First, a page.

Bisan Toron is a voice teacher and performer. She holds a degree in classical voice performance and a Masters in Ethnomusicology, with a focus on the fusion music of various refugee populations and Middle Eastern vocal traditions. Bisan was born in Syria and raised in Paris and New York. Her debut CD is Backstage Reveries, Voice Sketches by Bisan Toron.

Read more about Bisan Toron

Comments (7)
  • This was a very beautifully written interperatation of the divine nature of sound and expression. Thank you!



    — Sikander on February 5, 2010

  • Thank you for your thoughts on voice..I sing first soprano in a chorus and find singing is a spiritual practice for me, because one is in the present moment and also is connected to the other singers. In addition, while singing I have a sense of gratefulness to
    the Divine for giving me a
    decent voice to “sing praises” grin

    — kafiya on February 5, 2010

  • He created human. He taught (them)speach.Al Quran 55:3,4.
    It is very eloquently explained the mystical dimention of speach in this article. It is amazing that how our emotions are transformed into voices. The mystical love deep inside our hearts, unexplainable so profound and still pours out in words voice to be known, to be shared. As Allah said in the Book, I was a hidden treaure and wanted to be known so I created man. Also said that, Created man and gave him speach.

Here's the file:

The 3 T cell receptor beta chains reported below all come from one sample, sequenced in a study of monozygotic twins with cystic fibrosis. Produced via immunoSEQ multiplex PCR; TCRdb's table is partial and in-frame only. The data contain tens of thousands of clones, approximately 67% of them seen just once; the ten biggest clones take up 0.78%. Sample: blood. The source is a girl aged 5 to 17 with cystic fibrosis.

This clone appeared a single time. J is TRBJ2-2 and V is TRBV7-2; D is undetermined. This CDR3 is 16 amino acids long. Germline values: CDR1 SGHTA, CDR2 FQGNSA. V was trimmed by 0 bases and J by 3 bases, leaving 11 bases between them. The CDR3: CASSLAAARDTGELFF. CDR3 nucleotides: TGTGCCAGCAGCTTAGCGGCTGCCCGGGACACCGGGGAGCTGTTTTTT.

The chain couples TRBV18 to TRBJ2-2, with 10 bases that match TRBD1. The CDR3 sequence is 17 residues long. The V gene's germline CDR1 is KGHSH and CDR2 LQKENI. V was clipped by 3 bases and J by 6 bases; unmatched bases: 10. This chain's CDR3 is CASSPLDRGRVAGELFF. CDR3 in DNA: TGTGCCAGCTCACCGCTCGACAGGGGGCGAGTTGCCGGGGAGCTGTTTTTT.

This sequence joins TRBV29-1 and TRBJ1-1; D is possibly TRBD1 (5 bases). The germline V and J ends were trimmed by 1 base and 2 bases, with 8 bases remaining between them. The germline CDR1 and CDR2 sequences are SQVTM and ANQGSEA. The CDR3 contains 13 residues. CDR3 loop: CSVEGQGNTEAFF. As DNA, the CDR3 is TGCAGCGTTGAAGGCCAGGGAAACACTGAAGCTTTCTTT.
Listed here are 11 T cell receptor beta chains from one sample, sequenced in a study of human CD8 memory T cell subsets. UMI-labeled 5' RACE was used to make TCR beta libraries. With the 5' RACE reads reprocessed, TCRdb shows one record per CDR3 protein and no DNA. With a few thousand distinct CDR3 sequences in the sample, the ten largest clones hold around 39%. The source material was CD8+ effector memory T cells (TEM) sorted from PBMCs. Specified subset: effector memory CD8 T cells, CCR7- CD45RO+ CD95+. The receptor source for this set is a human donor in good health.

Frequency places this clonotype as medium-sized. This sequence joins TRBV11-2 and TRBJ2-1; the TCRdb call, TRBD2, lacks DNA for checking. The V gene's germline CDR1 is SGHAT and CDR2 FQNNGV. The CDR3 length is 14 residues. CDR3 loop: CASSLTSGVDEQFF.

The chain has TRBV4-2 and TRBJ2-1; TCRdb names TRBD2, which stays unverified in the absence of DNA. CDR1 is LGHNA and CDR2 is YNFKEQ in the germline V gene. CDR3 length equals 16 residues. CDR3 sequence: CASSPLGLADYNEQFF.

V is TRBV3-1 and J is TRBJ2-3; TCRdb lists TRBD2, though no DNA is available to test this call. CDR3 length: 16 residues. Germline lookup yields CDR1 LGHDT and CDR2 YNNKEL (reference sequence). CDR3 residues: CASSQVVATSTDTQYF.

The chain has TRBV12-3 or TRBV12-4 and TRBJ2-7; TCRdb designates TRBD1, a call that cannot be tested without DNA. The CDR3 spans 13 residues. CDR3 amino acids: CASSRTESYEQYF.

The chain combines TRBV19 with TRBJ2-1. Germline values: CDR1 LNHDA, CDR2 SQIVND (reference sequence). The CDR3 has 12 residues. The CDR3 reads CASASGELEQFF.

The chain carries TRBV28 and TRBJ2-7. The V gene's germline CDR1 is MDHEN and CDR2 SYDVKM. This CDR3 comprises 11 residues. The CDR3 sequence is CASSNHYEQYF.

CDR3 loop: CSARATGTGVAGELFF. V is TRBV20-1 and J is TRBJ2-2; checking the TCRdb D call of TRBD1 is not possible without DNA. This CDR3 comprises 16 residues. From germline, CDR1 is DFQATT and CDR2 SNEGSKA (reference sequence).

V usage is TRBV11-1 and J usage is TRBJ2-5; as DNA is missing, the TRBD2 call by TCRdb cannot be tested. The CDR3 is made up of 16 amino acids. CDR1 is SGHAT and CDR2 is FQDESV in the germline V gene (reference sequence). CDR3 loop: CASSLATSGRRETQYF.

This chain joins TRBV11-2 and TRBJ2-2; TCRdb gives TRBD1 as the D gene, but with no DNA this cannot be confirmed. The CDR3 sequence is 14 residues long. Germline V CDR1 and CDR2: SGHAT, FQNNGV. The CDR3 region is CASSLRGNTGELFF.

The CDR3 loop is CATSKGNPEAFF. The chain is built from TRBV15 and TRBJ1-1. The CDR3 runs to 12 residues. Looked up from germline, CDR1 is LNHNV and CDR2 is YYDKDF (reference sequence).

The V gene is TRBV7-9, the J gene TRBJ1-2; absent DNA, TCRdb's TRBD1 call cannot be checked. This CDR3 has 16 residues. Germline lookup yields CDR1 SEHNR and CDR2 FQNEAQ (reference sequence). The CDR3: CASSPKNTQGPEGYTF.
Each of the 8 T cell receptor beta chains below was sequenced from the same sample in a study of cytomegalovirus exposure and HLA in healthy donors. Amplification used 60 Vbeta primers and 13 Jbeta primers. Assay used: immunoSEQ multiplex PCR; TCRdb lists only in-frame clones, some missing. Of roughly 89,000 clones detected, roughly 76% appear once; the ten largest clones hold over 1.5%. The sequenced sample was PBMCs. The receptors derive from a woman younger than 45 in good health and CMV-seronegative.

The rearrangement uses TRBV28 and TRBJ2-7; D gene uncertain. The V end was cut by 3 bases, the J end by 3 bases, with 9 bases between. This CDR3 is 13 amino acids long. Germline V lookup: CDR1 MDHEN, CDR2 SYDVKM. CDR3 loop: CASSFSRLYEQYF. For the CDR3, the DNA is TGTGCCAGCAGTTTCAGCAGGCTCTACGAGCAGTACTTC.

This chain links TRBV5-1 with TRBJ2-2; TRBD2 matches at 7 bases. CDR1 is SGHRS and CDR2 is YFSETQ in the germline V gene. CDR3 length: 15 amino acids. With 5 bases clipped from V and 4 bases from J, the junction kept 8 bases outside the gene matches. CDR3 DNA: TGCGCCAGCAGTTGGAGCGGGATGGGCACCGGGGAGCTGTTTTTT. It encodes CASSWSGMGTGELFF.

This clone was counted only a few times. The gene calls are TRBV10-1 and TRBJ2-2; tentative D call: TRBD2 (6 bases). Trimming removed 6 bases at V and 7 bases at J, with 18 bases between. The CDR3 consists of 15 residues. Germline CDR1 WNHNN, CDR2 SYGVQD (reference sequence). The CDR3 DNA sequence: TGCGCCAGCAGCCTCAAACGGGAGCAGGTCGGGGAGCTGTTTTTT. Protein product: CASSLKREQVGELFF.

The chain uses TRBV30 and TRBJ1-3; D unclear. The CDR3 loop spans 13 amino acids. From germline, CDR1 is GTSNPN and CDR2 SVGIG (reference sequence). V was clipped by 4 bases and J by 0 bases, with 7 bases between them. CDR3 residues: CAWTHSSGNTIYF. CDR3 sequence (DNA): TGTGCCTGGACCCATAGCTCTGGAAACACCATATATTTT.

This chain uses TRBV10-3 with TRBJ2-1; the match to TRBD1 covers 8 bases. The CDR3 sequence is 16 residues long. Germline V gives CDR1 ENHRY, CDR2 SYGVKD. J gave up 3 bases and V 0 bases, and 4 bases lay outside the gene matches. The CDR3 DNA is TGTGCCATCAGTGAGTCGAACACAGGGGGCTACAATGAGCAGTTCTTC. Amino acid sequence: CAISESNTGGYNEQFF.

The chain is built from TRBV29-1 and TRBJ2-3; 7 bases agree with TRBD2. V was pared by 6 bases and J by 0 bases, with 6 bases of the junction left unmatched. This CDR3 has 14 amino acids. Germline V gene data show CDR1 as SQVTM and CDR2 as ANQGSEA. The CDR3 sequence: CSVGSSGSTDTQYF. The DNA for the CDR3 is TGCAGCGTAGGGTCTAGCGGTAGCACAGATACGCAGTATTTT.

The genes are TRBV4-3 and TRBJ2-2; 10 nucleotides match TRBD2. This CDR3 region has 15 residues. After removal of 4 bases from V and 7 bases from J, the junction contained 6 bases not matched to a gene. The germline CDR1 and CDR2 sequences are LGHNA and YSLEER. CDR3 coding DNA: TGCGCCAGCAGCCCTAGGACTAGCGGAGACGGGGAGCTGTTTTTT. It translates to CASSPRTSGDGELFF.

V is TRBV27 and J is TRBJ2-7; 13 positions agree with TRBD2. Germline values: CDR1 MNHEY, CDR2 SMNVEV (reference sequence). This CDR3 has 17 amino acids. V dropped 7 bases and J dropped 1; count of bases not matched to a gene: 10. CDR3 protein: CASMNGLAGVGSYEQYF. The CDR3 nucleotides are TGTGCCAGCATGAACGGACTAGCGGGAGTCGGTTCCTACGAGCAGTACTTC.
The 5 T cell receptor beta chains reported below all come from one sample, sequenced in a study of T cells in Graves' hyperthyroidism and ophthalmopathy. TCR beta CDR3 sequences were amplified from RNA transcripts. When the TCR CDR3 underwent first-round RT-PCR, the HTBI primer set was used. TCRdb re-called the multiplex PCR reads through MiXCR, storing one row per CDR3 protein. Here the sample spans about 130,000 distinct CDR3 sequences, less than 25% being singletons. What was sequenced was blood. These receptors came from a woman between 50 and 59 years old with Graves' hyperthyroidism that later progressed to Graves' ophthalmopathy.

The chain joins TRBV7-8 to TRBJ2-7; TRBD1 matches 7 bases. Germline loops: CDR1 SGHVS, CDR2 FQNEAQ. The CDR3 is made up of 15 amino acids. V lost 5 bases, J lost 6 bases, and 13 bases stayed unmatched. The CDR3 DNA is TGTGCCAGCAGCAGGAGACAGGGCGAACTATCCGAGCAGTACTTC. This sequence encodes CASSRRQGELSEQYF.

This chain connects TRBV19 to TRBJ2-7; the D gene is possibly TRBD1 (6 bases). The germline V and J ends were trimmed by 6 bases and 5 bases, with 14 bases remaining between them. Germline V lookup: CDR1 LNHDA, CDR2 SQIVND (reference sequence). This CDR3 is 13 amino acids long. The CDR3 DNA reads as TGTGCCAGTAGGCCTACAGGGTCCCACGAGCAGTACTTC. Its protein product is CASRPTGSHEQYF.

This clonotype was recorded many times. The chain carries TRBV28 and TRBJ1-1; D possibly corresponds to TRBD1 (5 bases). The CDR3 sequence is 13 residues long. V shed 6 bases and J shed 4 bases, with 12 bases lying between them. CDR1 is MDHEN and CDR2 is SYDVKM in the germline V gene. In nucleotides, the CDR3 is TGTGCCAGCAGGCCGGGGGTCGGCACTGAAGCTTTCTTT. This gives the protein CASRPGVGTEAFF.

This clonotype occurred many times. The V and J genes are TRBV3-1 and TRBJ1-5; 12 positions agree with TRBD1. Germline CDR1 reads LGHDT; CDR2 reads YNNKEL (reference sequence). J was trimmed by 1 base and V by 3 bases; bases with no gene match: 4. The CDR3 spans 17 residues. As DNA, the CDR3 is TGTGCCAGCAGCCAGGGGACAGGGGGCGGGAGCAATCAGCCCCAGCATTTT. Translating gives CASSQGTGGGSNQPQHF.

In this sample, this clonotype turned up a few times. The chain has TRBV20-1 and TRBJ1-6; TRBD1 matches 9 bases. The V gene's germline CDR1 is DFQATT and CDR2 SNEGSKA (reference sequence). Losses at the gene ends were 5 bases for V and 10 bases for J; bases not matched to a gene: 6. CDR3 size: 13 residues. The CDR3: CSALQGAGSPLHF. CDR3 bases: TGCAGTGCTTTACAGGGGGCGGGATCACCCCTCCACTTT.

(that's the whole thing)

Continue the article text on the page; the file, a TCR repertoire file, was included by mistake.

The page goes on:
— Naeem Iqbal on February 13, 2010

  • Chanting, singing, recitation have been a part of mystical practice in most of the major religions, even those which did not accept them into their orthodox praxix. The sacred syllable Om, in Hinduism, resonates the oneness of all life. The Jesus Prayer of the Eastern Orthodox monasteries is incanted daily and often. The Gregorian chants inspire an awe for the transcendent, Voice becomes a mirror of the divine.

    — Ron Krumpos on February 26, 2010

  • Thank you for this most beautiful expression of the mystically beautiful expression we call voice, and its innate connection with breath… and the Holy Breath. O Allah, O Holy Breath, who breathes through us all, thank you for each inspiration you give to us.

    — Junayad Oriel on February 26, 2010

  • You have reached, in this lovely article, for something most do not sense or articulate. I appreciate this, as my experience as a highly trained musician has steadily been composted into something much closer to a pure essence, in the moment, of sound-making. The way I work now with sound is so utterly simple to be deceptive, yet so connected to the ‘breath’ of the Way, and I am continually stunned by the power of each breath. I also recognize the importance of clear intention. What is it that I am quickening with my sound? What needs voicing, not just within me, but within the natural world as well, that is enlivened by my voice — a lonely tree, a stone, a body of water… The attitude you assume is of such necessary reverence for the essence of the act of singing. Thank you…

    — Andrea Mathieson on March 30, 2010

  • Beautiful Bisan.  Thank you so much for sharing your wisdom, your experience, and yourself.

    — Jennifer Hamady on May 27, 2010

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4 February 2010